2. Joel,

    You may have noticed that I did a series on a part of this chapter recently. My translation and yours are not that far off. However, in at least one instance you take a past tense in the Greek and render it as a present tense. In another instance, you seem to assimilate the diction of Mark to that of Matthew. I could go on nitpicking like this, but really, I just want to agree with ElShaddai, with whom I have been in agreement for quite some time.

    On another matter, you might want to clarify at some point what your stance is towards thinking about the New Testament, its composition, sources, content, and so on, in historical terms. I thought I read a comment from you recently implying that you were against it. I guess I haven’t read enough of your blog to know whether you are, as it were, a student of Ned Stone and Peter Enns or a mere apologist. Yes, I stacked the deck by asking the question like that.

  3. Joel,
    I am not going to enter on the blog, any “nitpicking” lol or feedback. The Greek Text is itself the way God has chosen to speak His Word here in St. Mark and the NT. As we have spoken before, I follow the literal approach, “cognitive equivalence”, love that term.

    I was taught the “Q” stuff myself. It seems plausible and credible, but we just don’t really know the sources? But one thing is sure, i.e. the Synoptic problem! Since my presuppositions are conservative, my approach to the Text is very cautious and circumspect. I tend toward the place of E.W. Bullinger on the Holy Scripture, and seek to look closely at Greek Word studies, rather than ideas and theory. Just “the” Text and it’s words for me! I know strange for an Anglican now, lol.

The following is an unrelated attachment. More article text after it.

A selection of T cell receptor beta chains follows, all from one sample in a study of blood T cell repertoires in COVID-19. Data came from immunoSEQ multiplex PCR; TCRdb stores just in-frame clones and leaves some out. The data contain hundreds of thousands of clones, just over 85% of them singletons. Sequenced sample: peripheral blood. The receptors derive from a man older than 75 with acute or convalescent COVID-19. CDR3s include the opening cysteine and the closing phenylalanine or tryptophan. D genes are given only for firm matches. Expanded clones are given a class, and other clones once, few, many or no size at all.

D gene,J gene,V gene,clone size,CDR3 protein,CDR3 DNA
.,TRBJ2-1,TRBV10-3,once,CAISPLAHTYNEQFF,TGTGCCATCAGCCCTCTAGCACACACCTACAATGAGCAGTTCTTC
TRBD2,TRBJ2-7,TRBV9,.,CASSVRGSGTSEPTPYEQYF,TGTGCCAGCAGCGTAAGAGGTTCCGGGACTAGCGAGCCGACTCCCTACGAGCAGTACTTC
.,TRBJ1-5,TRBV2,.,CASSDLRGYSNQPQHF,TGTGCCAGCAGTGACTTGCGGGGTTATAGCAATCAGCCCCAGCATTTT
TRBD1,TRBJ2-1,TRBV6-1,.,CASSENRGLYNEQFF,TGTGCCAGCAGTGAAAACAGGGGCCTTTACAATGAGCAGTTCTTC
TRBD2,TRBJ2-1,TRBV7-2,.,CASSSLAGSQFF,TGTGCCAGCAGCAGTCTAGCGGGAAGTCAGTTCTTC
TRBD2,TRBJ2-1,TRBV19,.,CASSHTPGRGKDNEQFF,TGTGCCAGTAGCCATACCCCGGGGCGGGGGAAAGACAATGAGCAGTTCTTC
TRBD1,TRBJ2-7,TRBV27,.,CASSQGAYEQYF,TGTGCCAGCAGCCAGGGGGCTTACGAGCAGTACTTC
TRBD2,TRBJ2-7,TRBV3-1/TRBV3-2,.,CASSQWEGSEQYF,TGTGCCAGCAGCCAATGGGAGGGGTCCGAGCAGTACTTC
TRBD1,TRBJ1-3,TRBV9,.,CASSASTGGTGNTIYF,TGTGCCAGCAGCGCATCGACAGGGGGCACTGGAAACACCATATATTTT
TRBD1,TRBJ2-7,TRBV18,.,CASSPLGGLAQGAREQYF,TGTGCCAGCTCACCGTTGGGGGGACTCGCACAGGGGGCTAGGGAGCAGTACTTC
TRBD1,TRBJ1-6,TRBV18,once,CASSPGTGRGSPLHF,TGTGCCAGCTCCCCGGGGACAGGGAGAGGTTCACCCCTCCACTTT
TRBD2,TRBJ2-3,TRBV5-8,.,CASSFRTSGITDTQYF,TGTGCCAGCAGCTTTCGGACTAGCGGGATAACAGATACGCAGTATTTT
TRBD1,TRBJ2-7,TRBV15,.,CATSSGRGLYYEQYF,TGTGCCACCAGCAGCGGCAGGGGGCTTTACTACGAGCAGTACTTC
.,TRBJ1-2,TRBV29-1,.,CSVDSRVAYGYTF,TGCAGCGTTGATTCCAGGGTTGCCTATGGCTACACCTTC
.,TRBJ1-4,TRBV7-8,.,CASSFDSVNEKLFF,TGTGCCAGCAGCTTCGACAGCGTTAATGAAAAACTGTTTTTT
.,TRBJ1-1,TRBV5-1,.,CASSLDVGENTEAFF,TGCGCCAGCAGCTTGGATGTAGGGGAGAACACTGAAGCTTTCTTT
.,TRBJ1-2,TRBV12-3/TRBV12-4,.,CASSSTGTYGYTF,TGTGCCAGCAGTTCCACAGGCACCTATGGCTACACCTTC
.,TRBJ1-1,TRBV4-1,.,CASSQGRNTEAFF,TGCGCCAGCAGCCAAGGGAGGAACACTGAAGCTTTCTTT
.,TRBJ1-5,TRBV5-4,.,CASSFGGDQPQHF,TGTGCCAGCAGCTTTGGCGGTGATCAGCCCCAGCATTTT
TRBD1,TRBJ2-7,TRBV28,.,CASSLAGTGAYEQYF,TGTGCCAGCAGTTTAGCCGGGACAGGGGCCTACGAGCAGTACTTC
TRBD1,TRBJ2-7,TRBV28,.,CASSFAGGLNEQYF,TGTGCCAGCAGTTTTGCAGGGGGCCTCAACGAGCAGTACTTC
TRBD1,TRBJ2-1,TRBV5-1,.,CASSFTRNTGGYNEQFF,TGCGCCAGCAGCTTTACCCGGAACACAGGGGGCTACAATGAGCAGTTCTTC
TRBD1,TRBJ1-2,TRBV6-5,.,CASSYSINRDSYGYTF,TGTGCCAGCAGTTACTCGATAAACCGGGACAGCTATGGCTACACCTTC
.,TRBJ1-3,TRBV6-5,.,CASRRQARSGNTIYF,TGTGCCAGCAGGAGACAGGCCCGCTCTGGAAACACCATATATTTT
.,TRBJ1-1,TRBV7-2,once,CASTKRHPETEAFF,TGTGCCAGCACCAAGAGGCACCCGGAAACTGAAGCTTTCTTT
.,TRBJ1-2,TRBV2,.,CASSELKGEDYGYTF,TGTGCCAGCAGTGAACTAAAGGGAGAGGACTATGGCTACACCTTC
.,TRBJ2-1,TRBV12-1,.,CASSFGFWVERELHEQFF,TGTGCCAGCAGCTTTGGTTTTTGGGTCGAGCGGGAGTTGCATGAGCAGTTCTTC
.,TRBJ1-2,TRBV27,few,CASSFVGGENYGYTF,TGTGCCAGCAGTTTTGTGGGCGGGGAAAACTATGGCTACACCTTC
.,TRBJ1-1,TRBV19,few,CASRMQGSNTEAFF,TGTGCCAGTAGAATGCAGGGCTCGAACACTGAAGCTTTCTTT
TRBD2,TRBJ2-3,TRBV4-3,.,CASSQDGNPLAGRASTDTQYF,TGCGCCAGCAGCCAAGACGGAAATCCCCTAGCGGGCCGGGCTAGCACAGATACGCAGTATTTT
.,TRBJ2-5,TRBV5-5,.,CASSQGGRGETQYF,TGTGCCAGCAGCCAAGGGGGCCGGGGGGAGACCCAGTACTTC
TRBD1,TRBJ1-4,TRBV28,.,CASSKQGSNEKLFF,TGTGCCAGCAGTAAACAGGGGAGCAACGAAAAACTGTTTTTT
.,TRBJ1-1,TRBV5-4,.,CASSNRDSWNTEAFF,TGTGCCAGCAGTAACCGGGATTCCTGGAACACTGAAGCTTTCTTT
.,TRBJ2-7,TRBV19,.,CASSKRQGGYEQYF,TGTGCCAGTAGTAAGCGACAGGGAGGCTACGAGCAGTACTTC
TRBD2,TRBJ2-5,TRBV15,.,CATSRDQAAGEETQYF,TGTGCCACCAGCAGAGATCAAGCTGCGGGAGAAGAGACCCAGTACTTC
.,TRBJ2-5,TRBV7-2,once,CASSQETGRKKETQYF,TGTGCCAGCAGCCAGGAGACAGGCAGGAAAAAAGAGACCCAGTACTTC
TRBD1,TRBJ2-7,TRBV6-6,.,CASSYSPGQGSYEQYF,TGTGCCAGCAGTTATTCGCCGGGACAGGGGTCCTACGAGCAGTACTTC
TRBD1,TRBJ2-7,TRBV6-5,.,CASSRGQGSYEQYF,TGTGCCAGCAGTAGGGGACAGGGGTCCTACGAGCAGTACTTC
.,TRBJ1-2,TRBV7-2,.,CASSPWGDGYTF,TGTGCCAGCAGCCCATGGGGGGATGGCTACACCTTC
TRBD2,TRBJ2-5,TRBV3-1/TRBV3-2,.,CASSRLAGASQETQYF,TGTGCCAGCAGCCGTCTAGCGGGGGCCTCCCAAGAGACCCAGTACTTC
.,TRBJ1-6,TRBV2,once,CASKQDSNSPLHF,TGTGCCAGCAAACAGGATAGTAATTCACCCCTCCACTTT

Fr. R.

  4. Joel,
    I have no problems with your translation of Mark 1. It is “yours”! I will just quote from R.T. France’s intro to his NIGTC on Mark: “My concern is with the exegesis of the text of Mark, not with theories about its prehistory or the process ot its composition.” (page 1) But as I said, you should have the freedom and liberty to what both your conscience and intellect-study tell you. Translate away! I know already your Christian commitment. This to me is an important issue! I am not always sure with other so-called Christian bloggers?
    Fr. R.

  5. Yes, France himself goes out there too, he must with the NIGTC. It is just a place I will read about, but not make a personal written venture on a blog. Who knows, I might change my mind? lol I have done that in my Christian life and expereince. For the most part, history and of course context will always help us to understand the text. But often there is just the reading and spiritual reality of the text. Which is where must people are at simply. I have seen godly men & women that don’t know a wit about textual theology, etc. Here we are back again to that place of existential reality, but it is over the Scripture text for sure! I hope ya get my point in what I am saying?